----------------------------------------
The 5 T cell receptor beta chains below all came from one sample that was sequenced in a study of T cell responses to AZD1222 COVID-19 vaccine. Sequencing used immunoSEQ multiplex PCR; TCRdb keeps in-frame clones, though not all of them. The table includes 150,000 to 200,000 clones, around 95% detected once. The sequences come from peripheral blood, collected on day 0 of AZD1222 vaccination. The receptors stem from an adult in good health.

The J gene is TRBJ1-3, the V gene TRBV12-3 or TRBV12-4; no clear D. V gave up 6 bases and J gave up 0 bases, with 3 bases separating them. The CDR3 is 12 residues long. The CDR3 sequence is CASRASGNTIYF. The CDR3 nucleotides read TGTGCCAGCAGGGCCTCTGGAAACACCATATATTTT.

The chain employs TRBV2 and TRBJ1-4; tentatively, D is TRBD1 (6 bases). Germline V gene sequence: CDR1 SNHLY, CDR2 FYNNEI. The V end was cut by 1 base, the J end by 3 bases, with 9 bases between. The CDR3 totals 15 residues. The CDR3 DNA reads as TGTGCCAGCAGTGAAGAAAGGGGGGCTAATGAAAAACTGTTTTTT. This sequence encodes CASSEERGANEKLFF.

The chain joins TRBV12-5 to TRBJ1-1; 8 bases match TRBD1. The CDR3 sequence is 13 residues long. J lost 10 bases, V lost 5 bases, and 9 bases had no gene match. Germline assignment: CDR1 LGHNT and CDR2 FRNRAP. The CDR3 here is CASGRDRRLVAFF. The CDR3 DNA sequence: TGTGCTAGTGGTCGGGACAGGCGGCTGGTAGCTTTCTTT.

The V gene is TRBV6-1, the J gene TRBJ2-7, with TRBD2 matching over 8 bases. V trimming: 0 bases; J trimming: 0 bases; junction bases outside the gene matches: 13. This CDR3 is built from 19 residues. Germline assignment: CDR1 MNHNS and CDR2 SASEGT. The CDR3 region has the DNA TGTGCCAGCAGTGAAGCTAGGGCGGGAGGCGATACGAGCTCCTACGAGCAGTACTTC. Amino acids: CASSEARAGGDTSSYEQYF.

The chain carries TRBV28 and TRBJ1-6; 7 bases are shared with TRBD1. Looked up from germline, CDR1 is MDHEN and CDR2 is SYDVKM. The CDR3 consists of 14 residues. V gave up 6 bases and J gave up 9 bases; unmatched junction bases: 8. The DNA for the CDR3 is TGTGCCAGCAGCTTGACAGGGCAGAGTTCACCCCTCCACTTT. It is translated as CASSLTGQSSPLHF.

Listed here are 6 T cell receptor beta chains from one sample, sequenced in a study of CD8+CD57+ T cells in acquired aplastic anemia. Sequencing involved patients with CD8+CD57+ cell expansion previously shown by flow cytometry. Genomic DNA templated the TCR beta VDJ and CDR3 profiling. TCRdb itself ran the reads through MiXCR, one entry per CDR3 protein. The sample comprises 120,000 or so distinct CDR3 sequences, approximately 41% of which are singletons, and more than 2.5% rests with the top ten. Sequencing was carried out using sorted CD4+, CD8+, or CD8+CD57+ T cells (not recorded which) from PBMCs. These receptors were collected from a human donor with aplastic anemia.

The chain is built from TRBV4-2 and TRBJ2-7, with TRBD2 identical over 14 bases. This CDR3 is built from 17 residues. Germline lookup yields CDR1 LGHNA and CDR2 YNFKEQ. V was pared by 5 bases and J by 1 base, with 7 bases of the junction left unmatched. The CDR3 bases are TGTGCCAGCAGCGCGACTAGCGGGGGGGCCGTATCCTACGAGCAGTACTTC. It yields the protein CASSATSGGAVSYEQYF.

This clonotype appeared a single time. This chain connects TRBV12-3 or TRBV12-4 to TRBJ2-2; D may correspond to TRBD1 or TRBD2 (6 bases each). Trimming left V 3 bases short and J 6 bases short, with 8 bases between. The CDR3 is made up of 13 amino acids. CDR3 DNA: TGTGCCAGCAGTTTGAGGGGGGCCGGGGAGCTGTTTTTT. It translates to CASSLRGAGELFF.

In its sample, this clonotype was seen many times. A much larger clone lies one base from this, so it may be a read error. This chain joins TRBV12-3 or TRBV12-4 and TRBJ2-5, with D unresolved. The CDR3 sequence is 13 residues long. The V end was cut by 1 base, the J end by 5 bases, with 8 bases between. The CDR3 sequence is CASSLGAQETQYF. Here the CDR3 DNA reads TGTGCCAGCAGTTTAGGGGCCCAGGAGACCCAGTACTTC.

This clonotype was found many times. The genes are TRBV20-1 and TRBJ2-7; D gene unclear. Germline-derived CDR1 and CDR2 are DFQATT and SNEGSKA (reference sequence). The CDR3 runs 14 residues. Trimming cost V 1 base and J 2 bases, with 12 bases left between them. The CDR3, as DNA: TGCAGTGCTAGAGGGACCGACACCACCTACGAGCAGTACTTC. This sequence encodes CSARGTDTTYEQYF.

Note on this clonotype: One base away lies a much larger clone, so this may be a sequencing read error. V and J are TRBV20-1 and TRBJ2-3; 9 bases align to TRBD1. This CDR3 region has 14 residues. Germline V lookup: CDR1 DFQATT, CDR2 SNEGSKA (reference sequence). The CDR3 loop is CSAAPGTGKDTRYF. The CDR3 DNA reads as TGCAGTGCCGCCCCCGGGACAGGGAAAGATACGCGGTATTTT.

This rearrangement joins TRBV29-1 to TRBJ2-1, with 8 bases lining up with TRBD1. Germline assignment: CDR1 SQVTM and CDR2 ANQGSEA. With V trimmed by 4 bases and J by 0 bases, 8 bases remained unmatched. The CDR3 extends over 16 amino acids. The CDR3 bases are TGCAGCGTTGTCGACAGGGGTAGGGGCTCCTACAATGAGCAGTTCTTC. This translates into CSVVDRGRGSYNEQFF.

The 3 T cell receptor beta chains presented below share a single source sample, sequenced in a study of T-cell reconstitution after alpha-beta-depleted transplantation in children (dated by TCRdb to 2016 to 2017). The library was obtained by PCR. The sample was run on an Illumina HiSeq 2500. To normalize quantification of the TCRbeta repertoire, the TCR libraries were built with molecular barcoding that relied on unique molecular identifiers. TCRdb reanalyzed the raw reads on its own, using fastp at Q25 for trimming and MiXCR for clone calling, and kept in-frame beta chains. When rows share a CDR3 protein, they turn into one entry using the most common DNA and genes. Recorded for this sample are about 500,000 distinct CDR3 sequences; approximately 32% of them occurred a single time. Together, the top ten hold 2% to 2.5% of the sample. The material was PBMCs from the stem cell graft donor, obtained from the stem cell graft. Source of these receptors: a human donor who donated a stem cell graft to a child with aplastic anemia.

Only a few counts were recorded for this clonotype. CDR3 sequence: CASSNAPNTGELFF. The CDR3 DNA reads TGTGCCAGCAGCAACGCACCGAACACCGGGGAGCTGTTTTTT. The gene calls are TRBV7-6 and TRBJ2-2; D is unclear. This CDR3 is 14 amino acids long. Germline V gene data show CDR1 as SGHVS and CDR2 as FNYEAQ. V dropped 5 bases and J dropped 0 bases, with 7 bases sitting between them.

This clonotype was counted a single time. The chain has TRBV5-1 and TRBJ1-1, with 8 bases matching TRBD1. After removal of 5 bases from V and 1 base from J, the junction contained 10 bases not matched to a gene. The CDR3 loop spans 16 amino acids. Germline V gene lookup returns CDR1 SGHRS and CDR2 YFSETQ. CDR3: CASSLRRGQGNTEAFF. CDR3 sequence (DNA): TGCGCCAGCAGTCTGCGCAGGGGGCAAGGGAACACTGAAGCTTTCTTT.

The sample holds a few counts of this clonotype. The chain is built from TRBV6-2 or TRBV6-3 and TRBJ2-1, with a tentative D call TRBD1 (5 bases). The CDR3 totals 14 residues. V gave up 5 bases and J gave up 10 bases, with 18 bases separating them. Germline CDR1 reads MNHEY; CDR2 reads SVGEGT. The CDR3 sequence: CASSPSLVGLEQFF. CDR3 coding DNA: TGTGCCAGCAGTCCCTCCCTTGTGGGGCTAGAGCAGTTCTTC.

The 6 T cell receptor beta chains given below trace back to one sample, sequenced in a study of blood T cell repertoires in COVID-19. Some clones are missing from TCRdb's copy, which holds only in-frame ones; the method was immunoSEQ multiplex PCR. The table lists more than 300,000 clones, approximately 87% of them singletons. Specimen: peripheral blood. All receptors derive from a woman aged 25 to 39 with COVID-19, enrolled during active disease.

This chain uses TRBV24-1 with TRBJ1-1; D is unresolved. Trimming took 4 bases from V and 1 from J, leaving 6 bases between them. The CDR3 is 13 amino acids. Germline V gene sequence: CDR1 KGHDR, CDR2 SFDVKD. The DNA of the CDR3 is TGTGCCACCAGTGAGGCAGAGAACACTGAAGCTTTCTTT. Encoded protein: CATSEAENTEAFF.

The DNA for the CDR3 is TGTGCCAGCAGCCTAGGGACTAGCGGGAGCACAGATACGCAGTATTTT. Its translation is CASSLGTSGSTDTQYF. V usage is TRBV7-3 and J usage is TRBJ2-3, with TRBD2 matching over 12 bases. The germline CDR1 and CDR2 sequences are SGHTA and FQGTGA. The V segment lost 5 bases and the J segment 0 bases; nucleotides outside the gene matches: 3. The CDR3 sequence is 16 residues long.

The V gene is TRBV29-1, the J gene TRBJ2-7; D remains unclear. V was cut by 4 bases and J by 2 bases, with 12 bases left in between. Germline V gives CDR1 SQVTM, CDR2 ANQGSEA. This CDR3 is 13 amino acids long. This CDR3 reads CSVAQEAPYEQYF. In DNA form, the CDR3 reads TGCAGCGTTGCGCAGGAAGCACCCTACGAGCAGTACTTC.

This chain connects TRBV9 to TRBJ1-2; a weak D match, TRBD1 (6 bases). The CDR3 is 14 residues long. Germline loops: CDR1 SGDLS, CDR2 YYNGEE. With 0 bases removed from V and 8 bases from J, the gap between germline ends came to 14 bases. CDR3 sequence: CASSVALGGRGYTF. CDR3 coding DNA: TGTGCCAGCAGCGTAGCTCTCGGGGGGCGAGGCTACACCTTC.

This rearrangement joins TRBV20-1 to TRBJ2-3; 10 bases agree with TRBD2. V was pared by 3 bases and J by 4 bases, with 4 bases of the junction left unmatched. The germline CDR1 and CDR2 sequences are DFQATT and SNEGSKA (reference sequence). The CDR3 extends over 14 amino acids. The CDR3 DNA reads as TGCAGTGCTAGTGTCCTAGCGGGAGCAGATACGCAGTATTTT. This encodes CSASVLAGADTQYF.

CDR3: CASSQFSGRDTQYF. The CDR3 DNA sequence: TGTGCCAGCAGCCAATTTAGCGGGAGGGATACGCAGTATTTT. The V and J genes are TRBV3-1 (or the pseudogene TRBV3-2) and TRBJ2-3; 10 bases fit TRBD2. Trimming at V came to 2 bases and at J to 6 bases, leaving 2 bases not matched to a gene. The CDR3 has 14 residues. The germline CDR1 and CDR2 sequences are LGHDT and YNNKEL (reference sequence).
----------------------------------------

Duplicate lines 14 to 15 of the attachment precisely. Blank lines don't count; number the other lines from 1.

The 3 T cell receptor beta chains presented below share a single source sample, sequenced in a study of T-cell reconstitution after alpha-beta-depleted transplantation in children (dated by TCRdb to 2016 to 2017). The library was obtained by PCR. The sample was run on an Illumina HiSeq 2500. To normalize quantification of the TCRbeta repertoire, the TCR libraries were built with molecular barcoding that relied on unique molecular identifiers. TCRdb reanalyzed the raw reads on its own, using fastp at Q25 for trimming and MiXCR for clone calling, and kept in-frame beta chains. When rows share a CDR3 protein, they turn into one entry using the most common DNA and genes. Recorded for this sample are about 500,000 distinct CDR3 sequences; approximately 32% of them occurred a single time. Together, the top ten hold 2% to 2.5% of the sample. The material was PBMCs from the stem cell graft donor, obtained from the stem cell graft. Source of these receptors: a human donor who donated a stem cell graft to a child with aplastic anemia.

Only a few counts were recorded for this clonotype. CDR3 sequence: CASSNAPNTGELFF. The CDR3 DNA reads TGTGCCAGCAGCAACGCACCGAACACCGGGGAGCTGTTTTTT. The gene calls are TRBV7-6 and TRBJ2-2; D is unclear. This CDR3 is 14 amino acids long. Germline V gene data show CDR1 as SGHVS and CDR2 as FNYEAQ. V dropped 5 bases and J dropped 0 bases, with 7 bases sitting between them.